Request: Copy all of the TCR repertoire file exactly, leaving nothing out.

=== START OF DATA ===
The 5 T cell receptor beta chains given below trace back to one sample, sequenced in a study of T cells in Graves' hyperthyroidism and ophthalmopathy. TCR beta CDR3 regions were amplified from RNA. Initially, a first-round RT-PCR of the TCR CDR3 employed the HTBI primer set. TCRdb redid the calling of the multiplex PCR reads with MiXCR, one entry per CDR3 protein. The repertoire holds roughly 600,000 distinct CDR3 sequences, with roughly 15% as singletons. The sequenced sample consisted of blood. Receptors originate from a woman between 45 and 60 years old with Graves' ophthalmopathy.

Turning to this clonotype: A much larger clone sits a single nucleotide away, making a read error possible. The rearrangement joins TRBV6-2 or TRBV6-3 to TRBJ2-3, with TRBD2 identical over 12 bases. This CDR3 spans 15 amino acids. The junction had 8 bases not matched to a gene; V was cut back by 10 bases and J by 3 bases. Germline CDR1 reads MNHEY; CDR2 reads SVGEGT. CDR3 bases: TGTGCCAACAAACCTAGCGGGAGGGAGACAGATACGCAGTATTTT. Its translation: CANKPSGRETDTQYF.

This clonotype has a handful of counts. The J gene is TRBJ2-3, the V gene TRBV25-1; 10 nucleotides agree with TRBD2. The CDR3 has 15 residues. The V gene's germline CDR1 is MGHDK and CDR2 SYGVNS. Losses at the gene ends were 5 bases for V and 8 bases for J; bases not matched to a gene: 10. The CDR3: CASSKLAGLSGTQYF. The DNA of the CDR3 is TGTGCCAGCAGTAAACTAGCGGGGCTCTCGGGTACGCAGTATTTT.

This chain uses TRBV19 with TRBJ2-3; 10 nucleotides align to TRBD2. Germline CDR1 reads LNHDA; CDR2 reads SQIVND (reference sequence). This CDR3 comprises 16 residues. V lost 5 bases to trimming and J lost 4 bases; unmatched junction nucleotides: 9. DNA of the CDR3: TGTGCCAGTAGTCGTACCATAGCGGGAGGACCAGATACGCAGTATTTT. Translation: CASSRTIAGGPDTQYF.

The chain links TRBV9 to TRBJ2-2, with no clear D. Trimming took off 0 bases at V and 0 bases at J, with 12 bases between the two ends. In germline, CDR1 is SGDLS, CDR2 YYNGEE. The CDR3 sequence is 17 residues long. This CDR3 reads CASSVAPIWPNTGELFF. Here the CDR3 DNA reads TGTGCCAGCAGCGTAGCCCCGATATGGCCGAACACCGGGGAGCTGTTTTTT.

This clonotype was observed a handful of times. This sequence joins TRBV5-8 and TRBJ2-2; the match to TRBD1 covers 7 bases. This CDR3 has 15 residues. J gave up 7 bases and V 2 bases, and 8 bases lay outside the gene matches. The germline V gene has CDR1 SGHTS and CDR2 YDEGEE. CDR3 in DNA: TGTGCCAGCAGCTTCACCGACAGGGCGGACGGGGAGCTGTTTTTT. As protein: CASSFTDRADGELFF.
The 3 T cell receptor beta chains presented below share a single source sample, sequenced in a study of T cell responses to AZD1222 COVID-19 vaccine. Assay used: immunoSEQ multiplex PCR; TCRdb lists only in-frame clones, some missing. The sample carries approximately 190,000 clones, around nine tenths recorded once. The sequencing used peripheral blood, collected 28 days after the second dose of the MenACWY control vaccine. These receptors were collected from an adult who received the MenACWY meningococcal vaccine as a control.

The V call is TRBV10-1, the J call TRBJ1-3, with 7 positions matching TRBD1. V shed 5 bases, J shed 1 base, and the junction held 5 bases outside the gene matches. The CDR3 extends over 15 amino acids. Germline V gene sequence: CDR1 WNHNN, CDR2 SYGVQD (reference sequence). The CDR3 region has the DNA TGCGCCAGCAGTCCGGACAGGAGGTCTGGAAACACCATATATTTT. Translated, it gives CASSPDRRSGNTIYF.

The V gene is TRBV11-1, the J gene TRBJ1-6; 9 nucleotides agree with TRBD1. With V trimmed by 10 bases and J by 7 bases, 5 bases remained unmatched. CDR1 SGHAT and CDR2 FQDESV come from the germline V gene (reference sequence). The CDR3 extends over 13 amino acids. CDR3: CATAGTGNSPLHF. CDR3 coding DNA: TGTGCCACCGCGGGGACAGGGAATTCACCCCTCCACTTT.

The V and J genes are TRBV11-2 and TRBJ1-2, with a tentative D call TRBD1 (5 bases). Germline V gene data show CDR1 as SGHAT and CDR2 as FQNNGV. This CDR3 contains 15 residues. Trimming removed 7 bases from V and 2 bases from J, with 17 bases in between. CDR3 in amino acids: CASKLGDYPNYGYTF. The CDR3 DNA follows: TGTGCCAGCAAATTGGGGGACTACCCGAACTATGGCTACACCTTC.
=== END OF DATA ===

The 5 T cell receptor beta chains given below trace back to one sample, sequenced in a study of T cells in Graves' hyperthyroidism and ophthalmopathy. TCR beta CDR3 regions were amplified from RNA. Initially, a first-round RT-PCR of the TCR CDR3 employed the HTBI primer set. TCRdb redid the calling of the multiplex PCR reads with MiXCR, one entry per CDR3 protein. The repertoire holds roughly 600,000 distinct CDR3 sequences, with roughly 15% as singletons. The sequenced sample consisted of blood. Receptors originate from a woman between 45 and 60 years old with Graves' ophthalmopathy.

Turning to this clonotype: A much larger clone sits a single nucleotide away, making a read error possible. The rearrangement joins TRBV6-2 or TRBV6-3 to TRBJ2-3, with TRBD2 identical over 12 bases. This CDR3 spans 15 amino acids. The junction had 8 bases not matched to a gene; V was cut back by 10 bases and J by 3 bases. Germline CDR1 reads MNHEY; CDR2 reads SVGEGT. CDR3 bases: TGTGCCAACAAACCTAGCGGGAGGGAGACAGATACGCAGTATTTT. Its translation: CANKPSGRETDTQYF.

This clonotype has a handful of counts. The J gene is TRBJ2-3, the V gene TRBV25-1; 10 nucleotides agree with TRBD2. The CDR3 has 15 residues. The V gene's germline CDR1 is MGHDK and CDR2 SYGVNS. Losses at the gene ends were 5 bases for V and 8 bases for J; bases not matched to a gene: 10. The CDR3: CASSKLAGLSGTQYF. The DNA of the CDR3 is TGTGCCAGCAGTAAACTAGCGGGGCTCTCGGGTACGCAGTATTTT.

This chain uses TRBV19 with TRBJ2-3; 10 nucleotides align to TRBD2. Germline CDR1 reads LNHDA; CDR2 reads SQIVND (reference sequence). This CDR3 comprises 16 residues. V lost 5 bases to trimming and J lost 4 bases; unmatched junction nucleotides: 9. DNA of the CDR3: TGTGCCAGTAGTCGTACCATAGCGGGAGGACCAGATACGCAGTATTTT. Translation: CASSRTIAGGPDTQYF.

The chain links TRBV9 to TRBJ2-2, with no clear D. Trimming took off 0 bases at V and 0 bases at J, with 12 bases between the two ends. In germline, CDR1 is SGDLS, CDR2 YYNGEE. The CDR3 sequence is 17 residues long. This CDR3 reads CASSVAPIWPNTGELFF. Here the CDR3 DNA reads TGTGCCAGCAGCGTAGCCCCGATATGGCCGAACACCGGGGAGCTGTTTTTT.

This clonotype was observed a handful of times. This sequence joins TRBV5-8 and TRBJ2-2; the match to TRBD1 covers 7 bases. This CDR3 has 15 residues. J gave up 7 bases and V 2 bases, and 8 bases lay outside the gene matches. The germline V gene has CDR1 SGHTS and CDR2 YDEGEE. CDR3 in DNA: TGTGCCAGCAGCTTCACCGACAGGGCGGACGGGGAGCTGTTTTTT. As protein: CASSFTDRADGELFF.
The 3 T cell receptor beta chains presented below share a single source sample, sequenced in a study of T cell responses to AZD1222 COVID-19 vaccine. Assay used: immunoSEQ multiplex PCR; TCRdb lists only in-frame clones, some missing. The sample carries approximately 190,000 clones, around nine tenths recorded once. The sequencing used peripheral blood, collected 28 days after the second dose of the MenACWY control vaccine. These receptors were collected from an adult who received the MenACWY meningococcal vaccine as a control.

The V call is TRBV10-1, the J call TRBJ1-3, with 7 positions matching TRBD1. V shed 5 bases, J shed 1 base, and the junction held 5 bases outside the gene matches. The CDR3 extends over 15 amino acids. Germline V gene sequence: CDR1 WNHNN, CDR2 SYGVQD (reference sequence). The CDR3 region has the DNA TGCGCCAGCAGTCCGGACAGGAGGTCTGGAAACACCATATATTTT. Translated, it gives CASSPDRRSGNTIYF.

The V gene is TRBV11-1, the J gene TRBJ1-6; 9 nucleotides agree with TRBD1. With V trimmed by 10 bases and J by 7 bases, 5 bases remained unmatched. CDR1 SGHAT and CDR2 FQDESV come from the germline V gene (reference sequence). The CDR3 extends over 13 amino acids. CDR3: CATAGTGNSPLHF. CDR3 coding DNA: TGTGCCACCGCGGGGACAGGGAATTCACCCCTCCACTTT.

The V and J genes are TRBV11-2 and TRBJ1-2, with a tentative D call TRBD1 (5 bases). Germline V gene data show CDR1 as SGHAT and CDR2 as FQNNGV. This CDR3 contains 15 residues. Trimming removed 7 bases from V and 2 bases from J, with 17 bases in between. CDR3 in amino acids: CASKLGDYPNYGYTF. The CDR3 DNA follows: TGTGCCAGCAAATTGGGGGACTACCCGAACTATGGCTACACCTTC.